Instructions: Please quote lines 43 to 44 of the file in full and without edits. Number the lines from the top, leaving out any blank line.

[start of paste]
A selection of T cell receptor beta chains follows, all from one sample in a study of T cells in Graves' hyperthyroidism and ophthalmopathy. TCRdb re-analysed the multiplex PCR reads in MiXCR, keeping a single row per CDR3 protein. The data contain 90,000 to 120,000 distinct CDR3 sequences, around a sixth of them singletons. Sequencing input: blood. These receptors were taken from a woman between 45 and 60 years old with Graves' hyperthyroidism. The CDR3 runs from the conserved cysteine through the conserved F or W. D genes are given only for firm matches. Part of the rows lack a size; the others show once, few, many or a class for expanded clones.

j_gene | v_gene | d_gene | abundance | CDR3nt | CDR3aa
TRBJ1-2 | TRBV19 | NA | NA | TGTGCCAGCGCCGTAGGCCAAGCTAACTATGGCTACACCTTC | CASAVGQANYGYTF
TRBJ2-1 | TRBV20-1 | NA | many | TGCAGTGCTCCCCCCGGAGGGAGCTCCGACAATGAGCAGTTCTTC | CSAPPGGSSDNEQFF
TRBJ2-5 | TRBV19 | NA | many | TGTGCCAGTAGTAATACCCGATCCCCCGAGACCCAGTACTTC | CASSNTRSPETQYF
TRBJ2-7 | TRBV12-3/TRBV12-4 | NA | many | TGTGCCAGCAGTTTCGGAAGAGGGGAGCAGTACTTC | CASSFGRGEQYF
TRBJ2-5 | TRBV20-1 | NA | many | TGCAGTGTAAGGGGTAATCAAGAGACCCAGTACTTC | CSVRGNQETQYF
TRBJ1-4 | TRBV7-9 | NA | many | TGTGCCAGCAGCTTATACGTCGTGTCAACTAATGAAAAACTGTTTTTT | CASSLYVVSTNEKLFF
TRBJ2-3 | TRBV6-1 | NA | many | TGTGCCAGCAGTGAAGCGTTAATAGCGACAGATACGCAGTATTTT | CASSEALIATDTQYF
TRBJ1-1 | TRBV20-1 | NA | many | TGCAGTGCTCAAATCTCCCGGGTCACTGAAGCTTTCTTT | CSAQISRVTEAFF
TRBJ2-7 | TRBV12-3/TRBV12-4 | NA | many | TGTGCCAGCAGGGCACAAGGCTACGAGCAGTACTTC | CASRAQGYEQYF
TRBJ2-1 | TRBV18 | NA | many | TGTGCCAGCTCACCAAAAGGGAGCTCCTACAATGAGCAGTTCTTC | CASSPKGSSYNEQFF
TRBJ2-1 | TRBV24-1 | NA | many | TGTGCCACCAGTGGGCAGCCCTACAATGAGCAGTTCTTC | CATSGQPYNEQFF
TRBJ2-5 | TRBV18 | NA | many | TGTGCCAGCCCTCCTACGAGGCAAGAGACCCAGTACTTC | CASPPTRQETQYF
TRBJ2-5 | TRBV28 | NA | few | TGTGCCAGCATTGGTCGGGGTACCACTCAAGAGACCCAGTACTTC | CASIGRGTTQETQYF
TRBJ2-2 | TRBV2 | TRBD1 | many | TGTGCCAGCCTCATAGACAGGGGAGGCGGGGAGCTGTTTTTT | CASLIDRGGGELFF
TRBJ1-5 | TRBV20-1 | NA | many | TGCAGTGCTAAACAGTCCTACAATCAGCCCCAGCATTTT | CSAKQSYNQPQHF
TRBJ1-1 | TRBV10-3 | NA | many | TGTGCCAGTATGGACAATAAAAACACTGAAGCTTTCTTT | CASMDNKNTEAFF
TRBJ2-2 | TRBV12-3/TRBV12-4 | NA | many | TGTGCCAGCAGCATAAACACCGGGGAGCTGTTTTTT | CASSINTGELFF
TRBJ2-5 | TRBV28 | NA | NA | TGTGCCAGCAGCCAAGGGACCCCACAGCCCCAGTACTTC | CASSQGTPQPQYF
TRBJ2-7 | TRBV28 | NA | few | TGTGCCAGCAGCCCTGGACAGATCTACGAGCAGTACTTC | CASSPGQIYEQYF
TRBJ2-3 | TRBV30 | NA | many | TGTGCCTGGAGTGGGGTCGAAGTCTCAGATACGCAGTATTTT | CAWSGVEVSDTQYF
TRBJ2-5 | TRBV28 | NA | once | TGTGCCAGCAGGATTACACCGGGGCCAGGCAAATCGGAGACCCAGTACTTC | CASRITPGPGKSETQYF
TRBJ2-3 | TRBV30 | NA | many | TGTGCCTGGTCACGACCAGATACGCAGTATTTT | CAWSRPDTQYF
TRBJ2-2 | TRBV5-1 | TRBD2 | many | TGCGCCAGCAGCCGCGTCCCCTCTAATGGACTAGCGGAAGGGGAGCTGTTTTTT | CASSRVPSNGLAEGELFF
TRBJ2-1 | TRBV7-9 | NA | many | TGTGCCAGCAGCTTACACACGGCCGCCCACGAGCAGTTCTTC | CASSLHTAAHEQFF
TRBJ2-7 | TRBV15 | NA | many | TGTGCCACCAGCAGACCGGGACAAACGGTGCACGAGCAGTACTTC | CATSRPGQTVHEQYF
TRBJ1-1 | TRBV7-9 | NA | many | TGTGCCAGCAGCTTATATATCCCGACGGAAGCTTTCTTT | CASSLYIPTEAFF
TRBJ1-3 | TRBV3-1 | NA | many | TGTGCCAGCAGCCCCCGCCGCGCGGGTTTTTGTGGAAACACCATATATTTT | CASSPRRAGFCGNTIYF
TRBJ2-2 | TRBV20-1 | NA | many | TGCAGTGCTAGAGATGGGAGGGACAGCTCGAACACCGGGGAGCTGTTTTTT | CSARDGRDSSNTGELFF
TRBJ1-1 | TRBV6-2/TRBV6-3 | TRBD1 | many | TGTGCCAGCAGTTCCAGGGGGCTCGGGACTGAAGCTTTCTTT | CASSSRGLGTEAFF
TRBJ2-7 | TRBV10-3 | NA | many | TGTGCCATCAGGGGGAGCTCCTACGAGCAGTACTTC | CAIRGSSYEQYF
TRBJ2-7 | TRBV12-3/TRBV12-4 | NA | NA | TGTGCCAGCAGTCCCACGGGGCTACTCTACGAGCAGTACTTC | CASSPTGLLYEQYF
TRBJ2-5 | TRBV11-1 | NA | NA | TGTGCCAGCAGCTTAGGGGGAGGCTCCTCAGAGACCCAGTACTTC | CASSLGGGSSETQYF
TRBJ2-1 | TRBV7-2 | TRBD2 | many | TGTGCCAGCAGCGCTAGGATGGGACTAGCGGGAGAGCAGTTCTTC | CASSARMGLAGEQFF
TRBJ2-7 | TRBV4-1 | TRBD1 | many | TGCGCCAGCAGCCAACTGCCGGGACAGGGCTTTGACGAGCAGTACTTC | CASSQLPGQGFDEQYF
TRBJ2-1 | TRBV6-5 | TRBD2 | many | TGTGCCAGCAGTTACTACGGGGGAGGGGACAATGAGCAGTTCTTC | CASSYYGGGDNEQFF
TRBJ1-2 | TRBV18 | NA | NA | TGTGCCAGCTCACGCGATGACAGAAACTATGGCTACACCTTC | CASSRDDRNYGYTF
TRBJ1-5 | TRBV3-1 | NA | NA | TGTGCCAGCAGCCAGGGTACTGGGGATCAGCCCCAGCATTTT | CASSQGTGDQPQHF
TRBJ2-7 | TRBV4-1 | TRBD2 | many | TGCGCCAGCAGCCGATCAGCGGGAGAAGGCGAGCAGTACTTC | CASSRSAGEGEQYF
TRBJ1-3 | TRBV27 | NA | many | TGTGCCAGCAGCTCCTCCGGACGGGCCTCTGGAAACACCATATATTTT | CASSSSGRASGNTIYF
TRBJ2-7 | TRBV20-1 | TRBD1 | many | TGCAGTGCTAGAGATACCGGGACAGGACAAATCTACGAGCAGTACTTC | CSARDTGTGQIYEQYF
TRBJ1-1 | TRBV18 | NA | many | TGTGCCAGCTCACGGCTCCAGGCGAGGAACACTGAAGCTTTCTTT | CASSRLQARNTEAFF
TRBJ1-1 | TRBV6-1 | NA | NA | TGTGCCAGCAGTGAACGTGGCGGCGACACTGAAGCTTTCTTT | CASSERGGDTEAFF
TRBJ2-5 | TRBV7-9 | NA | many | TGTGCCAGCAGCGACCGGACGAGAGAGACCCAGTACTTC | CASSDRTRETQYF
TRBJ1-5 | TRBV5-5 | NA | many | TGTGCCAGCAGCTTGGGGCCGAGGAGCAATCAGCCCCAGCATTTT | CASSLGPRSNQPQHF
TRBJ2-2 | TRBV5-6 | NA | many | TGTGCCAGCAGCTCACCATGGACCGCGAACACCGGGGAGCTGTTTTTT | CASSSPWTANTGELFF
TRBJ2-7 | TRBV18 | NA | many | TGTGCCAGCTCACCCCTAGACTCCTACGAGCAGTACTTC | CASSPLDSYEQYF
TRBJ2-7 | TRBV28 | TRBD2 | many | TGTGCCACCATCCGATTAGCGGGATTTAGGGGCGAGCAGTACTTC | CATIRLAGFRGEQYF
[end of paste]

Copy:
TRBJ1-1 | TRBV18 | NA | many | TGTGCCAGCTCACGGCTCCAGGCGAGGAACACTGAAGCTTTCTTT | CASSRLQARNTEAFF
TRBJ1-1 | TRBV6-1 | NA | NA | TGTGCCAGCAGTGAACGTGGCGGCGACACTGAAGCTTTCTTT | CASSERGGDTEAFF